WASHINGTON—Like almost every other part of our industry, suppliers of professional lighting have seen the impact of the COVID-19 pandemic on manufacturing to customer support. And with industry trade shows cancelled for the foreseeable future, vendors are having to improvise the way they market, support and sell to their customers.
Tobi Sali with BB&S Lighting said that his company moved operations to employees’ homes and worked hard to maintain a consistent and reliable point of contact and support for their customers.
“I kept my office open two or three days a week. I was always available 24/7 on the phone and on the website,” he said. “And we were handling orders. Our warehouse in Las Vegas stayed open the whole time.”
Since BB&S products are manufactured in Denmark, Sali said they took extra precautions when taking deliveries.
“When we got a shipment in from Copenhagen, we would isolate it for four or five days before it ever got opened,” he said. “We added an additional week of it sitting there sprayed with alcohol to make sure that we didn’t have any problems.”
For the NAB Show, BB&S was going to debut its Compact Beamlight BiColor (CBL), a lighting unit that offers a range of 2,700–5,700 degrees K and 98 TLCI. The company has also upgraded its Area 96, adding a fan and upping the output, according to Sali.
“It’s about 10–15% more output than an ARRI 360 Sky Panel at less money,” he said.
Cineo had planned on launching the ReFlex, a production-oriented 15A, 125,000 lumen LED-based hard light, according to Rich Pierceall, vice president of LED operations for the NBCUniversal-owned company.
“All productions have gone on hiatus so we’ve delayed the launch and instead we’ve been doing a series of beta tests to customers to basically try to get a more refined product,” he said. “So, that’s how we’ve been spending the time in terms of that product that we were going to release at the NAB Show. And so we’re anticipating releasing that product probably by the end of July when production comes back.”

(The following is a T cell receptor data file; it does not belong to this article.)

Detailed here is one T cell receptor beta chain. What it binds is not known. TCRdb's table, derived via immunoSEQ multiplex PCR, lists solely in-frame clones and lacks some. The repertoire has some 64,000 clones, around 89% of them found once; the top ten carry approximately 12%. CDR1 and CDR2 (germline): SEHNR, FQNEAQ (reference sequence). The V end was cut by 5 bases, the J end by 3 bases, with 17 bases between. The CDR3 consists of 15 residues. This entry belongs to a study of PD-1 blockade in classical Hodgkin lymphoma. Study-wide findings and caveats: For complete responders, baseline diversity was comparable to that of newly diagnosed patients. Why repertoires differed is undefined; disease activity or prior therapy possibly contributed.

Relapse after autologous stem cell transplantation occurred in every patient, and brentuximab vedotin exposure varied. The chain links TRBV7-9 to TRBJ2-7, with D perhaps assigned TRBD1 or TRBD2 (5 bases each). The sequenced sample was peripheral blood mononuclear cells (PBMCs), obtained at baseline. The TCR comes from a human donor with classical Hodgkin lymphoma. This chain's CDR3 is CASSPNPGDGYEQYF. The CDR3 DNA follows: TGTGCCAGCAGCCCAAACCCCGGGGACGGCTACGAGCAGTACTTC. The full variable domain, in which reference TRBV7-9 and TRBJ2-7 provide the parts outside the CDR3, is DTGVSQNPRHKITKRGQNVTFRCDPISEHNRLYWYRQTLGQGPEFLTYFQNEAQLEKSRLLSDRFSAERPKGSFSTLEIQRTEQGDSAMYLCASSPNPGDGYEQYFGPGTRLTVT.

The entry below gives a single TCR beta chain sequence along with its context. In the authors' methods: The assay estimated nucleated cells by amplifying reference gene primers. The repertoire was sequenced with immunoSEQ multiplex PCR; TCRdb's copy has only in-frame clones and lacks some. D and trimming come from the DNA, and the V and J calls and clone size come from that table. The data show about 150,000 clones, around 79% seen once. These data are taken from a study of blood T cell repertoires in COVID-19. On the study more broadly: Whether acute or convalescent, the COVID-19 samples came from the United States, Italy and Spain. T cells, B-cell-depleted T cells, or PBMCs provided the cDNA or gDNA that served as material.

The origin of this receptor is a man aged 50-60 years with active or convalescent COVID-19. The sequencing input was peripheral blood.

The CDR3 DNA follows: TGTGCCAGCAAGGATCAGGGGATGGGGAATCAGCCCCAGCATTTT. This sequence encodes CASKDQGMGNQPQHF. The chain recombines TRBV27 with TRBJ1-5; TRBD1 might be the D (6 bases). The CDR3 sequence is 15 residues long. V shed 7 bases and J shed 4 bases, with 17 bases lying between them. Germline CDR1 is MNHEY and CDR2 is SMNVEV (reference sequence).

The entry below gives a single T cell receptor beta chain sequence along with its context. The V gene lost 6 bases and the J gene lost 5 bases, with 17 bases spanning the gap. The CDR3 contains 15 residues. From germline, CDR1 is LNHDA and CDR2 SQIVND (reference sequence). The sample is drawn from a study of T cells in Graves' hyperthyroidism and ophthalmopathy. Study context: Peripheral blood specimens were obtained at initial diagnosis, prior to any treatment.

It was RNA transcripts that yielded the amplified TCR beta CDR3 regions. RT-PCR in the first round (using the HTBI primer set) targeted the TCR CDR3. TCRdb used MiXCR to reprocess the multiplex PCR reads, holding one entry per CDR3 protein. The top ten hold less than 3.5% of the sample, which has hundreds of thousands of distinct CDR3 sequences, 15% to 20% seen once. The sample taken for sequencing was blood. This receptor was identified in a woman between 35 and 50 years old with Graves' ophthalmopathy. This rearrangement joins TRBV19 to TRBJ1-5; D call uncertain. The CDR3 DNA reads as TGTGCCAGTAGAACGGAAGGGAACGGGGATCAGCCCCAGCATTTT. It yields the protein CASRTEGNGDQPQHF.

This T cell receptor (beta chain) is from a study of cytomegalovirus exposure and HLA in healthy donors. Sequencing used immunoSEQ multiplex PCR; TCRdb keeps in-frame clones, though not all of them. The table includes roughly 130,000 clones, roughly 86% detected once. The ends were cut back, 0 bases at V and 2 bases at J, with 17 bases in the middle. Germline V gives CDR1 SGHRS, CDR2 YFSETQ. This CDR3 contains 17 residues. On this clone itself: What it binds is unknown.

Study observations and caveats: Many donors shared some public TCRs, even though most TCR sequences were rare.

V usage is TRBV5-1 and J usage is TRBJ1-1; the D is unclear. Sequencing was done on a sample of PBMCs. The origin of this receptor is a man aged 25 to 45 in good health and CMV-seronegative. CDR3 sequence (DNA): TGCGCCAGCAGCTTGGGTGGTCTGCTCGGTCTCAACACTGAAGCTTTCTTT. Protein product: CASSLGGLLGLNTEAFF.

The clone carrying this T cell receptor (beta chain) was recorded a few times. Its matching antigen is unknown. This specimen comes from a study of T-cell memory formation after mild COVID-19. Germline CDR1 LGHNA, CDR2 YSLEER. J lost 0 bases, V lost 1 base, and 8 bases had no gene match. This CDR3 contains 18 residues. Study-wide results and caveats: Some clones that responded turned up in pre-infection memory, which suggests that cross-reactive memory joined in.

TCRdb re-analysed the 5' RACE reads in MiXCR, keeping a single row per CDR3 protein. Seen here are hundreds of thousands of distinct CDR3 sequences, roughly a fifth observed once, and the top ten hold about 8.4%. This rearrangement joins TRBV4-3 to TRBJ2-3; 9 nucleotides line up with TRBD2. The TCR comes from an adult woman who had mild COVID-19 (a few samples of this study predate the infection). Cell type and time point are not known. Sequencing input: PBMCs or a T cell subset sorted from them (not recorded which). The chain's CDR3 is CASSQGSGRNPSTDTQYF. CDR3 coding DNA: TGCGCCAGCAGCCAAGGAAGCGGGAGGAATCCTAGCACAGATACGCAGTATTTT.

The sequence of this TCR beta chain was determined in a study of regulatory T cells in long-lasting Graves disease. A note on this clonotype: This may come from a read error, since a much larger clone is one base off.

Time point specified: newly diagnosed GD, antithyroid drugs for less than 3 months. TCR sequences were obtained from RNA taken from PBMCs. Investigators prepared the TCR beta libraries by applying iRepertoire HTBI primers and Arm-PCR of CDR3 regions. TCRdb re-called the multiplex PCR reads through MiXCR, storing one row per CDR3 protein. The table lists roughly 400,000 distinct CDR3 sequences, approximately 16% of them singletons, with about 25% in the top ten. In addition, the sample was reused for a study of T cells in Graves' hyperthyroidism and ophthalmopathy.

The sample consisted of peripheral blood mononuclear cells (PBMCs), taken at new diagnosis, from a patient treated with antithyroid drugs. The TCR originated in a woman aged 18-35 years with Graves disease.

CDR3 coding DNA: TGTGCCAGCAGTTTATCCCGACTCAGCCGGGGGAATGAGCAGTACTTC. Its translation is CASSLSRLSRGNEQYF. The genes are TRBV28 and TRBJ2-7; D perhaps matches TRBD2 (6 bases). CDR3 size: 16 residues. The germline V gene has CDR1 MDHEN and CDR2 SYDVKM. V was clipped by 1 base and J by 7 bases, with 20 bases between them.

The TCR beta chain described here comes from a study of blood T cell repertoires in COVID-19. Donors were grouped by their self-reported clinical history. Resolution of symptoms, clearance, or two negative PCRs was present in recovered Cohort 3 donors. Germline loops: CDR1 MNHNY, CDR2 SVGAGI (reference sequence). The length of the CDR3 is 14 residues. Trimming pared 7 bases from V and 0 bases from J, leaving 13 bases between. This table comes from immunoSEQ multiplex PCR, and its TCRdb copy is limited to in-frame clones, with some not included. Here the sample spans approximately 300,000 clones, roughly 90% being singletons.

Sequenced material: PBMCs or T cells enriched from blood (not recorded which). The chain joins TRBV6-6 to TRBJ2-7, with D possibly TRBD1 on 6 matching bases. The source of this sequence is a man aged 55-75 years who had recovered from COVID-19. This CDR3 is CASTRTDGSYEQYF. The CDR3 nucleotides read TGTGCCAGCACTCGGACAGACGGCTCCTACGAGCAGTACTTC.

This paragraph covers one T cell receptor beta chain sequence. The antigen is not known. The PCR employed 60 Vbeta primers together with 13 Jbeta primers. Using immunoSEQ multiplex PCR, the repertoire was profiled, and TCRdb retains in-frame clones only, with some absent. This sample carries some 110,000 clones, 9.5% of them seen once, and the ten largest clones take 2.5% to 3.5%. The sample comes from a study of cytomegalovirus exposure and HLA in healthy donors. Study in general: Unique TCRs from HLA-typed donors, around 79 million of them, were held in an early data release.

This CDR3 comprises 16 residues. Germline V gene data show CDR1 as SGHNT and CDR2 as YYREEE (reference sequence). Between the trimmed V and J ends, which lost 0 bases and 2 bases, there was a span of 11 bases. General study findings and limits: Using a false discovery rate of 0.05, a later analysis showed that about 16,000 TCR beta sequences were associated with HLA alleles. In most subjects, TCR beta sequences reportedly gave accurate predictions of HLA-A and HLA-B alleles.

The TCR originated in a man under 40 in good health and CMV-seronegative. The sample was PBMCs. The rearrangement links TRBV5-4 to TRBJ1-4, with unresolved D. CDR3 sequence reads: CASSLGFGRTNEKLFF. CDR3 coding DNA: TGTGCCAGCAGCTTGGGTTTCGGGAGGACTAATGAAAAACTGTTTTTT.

Although production may be on the way back, many installation projects have been put off for now, he added.
“We found that most capital relighting projects have been postponed,” he said. “So, we anticipate fewer projects that were scheduled to be green-lit, even in the second half of 2020, to be pushed into 2021.”
With trade shows cancelled for the foreseeable future, Pierceall said he personally thinks the dynamic of the events will be changed.
“This is an interesting test period, how can we effectively market products without relying on trade shows, which is something that lighting people really rely on to bring out new products and to show people how things work,” he said.
In terms of future product development, Pierceall says R&D continues to be an important focus for the company.
“We’ve spent a considerable amount of time looking at things like VR, which is going to be a bigger thing in production than we’ve ever seen before,” he said. “And we’re looking at how can we do more with less in terms of smaller crew sizes and automation and control.”
Business has been steady for ARRI despite current events, according to Jason Inouye, technical sales representative for the company.
When the lockdown started, “a lot of marketing executives reached out, telling me they needed to get cameras for marketing TV shows, commercials, but couldn’t have anyone in front of talent because of social distancing,” he said. “So we developed this remote solution where we can bring in our ALEXA mini LF camera system, or any of our ALEXA AMIRA camera systems, and be allowed to use cellular network bonding to send a stream out from the camera and it could be recorded offsite somewhere. A remote start would trigger the camera as well from anywhere in the world.